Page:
Mary is resting on the wooden fence surrounding the pasture. There is a steady breeze rolling down from the hills surrounding her farm. She can see it in the way the grass sways up and down along the horizon. It almost shines showing a dull glow of relaxed movement.
She is dressed in a white shirt and tan pants and is staring across the field, squinting to make out what is leading the trail of dust coming her way.
The car is a grey Nissan Altima from the late 2000’s. There is dust on the fenders, but no mud. This is evidence of how dry it’s been lately. A young woman exits the vehicle slowly, taking a thoughtful look around at the plateau. It looked the same way as she had framed it in her mind, like a stretched-out heaven that keeps on running. The young woman sees Mary across the yard and begins walking to the fence post that she’s stationed at.
Mary watched the entire time as the young woman moved from the car to the stone pathway leading to the fence post. She watched as the woman bent down to touch the dirt. She watched as the young woman picked it up and felt it in her hands, the way panhandlers first feel gold. The young woman sifted it away slowly in her palm. The young woman stood and continued down the path towards Mary.
When they were close enough to see smiles, there was a calmness and a stillness like the wind and the clouds had stopped moving. Time was running but the breeze was suspended, as if the universe was taking a pause to admire their own work of art.
“I haven’t seen you in a long, long time” said Mary. They hugged quickly, and the young woman stepped back. The young woman noticed the lines in Mary’s face, the age was showing. “I wanted to make sure I got a chance to see you in this place” said the young woman.
“I had heard so many stories, but I didn’t know it looked like this, that it felt like this”.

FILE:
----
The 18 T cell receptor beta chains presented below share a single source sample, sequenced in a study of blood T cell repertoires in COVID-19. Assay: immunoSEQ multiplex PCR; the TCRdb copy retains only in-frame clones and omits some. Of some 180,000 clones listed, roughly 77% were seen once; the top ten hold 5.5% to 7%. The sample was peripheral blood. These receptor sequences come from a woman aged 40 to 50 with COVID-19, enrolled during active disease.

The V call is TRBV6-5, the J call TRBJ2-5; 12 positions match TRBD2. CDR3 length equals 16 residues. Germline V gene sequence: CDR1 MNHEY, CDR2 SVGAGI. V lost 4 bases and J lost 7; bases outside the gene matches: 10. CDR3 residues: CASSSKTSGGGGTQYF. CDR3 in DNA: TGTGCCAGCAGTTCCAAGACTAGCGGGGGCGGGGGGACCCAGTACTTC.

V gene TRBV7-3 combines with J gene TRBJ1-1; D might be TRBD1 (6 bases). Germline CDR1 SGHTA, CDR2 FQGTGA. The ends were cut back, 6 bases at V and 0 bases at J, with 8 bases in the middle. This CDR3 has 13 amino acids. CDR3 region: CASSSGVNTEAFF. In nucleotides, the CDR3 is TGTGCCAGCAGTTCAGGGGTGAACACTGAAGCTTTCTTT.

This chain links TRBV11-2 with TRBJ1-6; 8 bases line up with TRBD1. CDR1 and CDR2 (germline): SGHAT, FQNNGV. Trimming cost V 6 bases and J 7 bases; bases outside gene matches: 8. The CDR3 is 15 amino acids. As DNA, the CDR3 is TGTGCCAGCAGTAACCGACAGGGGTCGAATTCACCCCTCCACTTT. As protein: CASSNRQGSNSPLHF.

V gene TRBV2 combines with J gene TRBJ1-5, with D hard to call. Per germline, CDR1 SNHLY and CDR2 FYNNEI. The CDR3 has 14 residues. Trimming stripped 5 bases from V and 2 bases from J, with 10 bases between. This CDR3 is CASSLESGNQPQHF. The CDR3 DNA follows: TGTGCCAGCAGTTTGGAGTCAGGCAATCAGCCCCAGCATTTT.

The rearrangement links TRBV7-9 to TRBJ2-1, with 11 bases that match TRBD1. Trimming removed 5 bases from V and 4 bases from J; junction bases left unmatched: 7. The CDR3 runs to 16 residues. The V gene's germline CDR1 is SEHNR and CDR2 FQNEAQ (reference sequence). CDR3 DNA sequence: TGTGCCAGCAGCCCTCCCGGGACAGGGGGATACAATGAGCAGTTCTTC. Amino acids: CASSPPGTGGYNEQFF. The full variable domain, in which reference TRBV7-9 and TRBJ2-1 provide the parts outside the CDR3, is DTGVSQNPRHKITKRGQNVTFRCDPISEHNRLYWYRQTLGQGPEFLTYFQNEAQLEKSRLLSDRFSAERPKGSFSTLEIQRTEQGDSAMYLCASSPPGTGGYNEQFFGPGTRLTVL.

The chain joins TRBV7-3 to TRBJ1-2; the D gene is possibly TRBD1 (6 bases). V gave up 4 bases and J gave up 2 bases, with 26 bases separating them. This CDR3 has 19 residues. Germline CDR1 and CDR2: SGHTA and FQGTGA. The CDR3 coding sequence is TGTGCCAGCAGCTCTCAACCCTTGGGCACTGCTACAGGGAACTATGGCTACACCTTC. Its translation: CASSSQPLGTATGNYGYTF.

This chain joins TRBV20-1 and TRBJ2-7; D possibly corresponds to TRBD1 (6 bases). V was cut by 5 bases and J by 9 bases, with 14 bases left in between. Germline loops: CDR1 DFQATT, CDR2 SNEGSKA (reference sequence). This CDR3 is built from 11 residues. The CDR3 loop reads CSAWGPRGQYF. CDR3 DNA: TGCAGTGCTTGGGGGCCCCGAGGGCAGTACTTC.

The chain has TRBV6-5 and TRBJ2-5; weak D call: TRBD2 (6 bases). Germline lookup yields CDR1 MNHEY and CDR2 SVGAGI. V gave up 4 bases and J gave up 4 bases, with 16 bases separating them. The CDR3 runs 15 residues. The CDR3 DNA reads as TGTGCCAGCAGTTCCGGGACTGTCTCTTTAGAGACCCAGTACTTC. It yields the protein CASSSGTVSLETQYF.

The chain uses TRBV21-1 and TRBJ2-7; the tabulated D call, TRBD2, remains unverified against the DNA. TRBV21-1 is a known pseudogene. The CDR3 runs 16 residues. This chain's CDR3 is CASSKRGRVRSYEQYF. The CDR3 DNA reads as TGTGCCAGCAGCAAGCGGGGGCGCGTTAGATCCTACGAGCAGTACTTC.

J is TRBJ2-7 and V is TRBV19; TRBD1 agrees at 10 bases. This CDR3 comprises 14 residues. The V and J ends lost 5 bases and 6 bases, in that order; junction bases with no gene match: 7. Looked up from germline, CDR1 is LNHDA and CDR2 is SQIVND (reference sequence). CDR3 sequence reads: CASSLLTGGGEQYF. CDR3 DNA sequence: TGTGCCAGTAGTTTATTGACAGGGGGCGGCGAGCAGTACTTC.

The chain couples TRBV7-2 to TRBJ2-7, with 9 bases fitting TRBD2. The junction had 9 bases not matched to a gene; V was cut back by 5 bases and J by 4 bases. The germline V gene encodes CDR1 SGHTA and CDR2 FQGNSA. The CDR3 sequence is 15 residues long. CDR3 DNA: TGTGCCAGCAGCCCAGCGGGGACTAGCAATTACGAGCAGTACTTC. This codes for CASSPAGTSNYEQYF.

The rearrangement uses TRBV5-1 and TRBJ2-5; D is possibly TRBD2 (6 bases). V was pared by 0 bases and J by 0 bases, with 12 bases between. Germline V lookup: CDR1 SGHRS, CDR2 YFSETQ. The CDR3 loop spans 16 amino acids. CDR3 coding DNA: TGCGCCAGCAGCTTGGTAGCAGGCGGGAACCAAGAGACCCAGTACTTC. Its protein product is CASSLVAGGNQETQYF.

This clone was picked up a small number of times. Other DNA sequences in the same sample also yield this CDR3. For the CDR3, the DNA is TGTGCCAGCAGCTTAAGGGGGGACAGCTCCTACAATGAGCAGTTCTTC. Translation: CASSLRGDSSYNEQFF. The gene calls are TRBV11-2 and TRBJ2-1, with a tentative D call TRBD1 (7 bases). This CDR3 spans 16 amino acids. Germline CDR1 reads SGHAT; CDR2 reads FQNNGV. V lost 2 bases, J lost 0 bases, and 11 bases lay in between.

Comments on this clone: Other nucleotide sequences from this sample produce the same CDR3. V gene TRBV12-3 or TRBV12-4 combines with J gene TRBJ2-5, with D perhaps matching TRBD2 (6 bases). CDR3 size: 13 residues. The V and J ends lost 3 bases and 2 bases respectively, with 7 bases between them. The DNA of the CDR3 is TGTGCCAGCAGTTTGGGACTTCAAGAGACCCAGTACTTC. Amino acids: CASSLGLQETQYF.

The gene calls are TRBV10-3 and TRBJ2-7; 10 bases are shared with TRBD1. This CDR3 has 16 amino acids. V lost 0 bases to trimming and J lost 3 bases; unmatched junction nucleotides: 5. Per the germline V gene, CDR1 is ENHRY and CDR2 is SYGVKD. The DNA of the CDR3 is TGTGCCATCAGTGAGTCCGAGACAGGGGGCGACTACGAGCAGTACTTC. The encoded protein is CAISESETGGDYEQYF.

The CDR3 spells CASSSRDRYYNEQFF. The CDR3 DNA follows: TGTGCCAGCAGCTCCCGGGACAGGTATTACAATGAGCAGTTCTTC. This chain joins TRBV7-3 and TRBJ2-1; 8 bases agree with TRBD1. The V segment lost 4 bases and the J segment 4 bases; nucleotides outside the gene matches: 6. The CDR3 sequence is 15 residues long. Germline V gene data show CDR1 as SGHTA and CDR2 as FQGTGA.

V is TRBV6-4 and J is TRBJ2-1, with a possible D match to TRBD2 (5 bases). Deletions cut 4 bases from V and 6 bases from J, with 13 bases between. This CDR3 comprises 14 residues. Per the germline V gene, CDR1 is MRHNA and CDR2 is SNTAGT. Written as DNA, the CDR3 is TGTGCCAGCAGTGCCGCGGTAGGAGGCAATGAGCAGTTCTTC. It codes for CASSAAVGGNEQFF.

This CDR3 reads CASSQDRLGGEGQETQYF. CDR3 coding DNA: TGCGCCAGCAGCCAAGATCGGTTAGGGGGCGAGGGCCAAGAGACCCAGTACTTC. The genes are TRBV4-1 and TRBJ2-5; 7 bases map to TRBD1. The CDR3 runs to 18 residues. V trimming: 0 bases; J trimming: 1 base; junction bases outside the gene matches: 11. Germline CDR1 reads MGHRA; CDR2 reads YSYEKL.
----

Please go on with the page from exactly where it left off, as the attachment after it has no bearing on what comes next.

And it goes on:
Mary put her hand on the young woman’s shoulder and thanked her for coming.
The next 4 months were some of the most difficult of Mary’s life, as she dealt with her illness head-on. They shared stories and laughed and talked about Mary’s life growing up in Chicago and then in Baltimore. About the man Mary had fallen in love with and who had left her to fight. It had been about 18 years since he had left, but Mary still remembered the color of his eyes and the way his hair smelled.
The young woman shared about her life in Los Angeles and the people she knew. The books she had read and the movies she had seen. This comforted Mary, allowing her mind to drift to new things, rather than the focus on the disease slowly killing her. It was a welcome mental distraction, something the morphine couldn’t provide.
A golden retriever was drinking from a pond by the steps of the house. His nose touched the water as ripples rushed away. His tongue violently lapped up the needed water. The dog had no owner and was wandering for days. He was satisfied to finally have found some water in the dry hills.
Mary fell away on a Tuesday afternoon. Her body drifted before her mind, which allowed the young woman to talk to Mary and tell more stories right up to the final moment. The windows were open as they sat on the couch and the chair. The breeze drifted in and left in the same way Mary had entered the world and left again.
The young woman now stood. She walked over to the piano and looked at a picture frame. In it there was a man and a woman and a child. There was a small note stuck in the frame. The note read “August 14th, 2001”. His USMC t-shirt was visible. Two months later the young woman’s father would be deployed.
The young woman didn’t cry as her mother passed. Since Mary had left her after her father had deployed, that connection had frayed. The young woman’s new parents would tell her stories of the farm that Mary and her husband had lived on. About the horses and the dogs and the comfortable breeze in the hills of Nevada. The horses had been gone for some time now. This was something the young woman had only thought about, too afraid to see for herself until she got the news that Mary was sick.
The young woman left the house and saw the dog at the base of the steps, having had enough to drink. The dog was resting in the shade after such a long walk through and over the hill. The dog looked up at the young woman as if to say, “please feed me”, but the young woman had nothing to give. She got in her car, and drove back to Los Angeles, the parking lot stickers for California State University were stark in the window.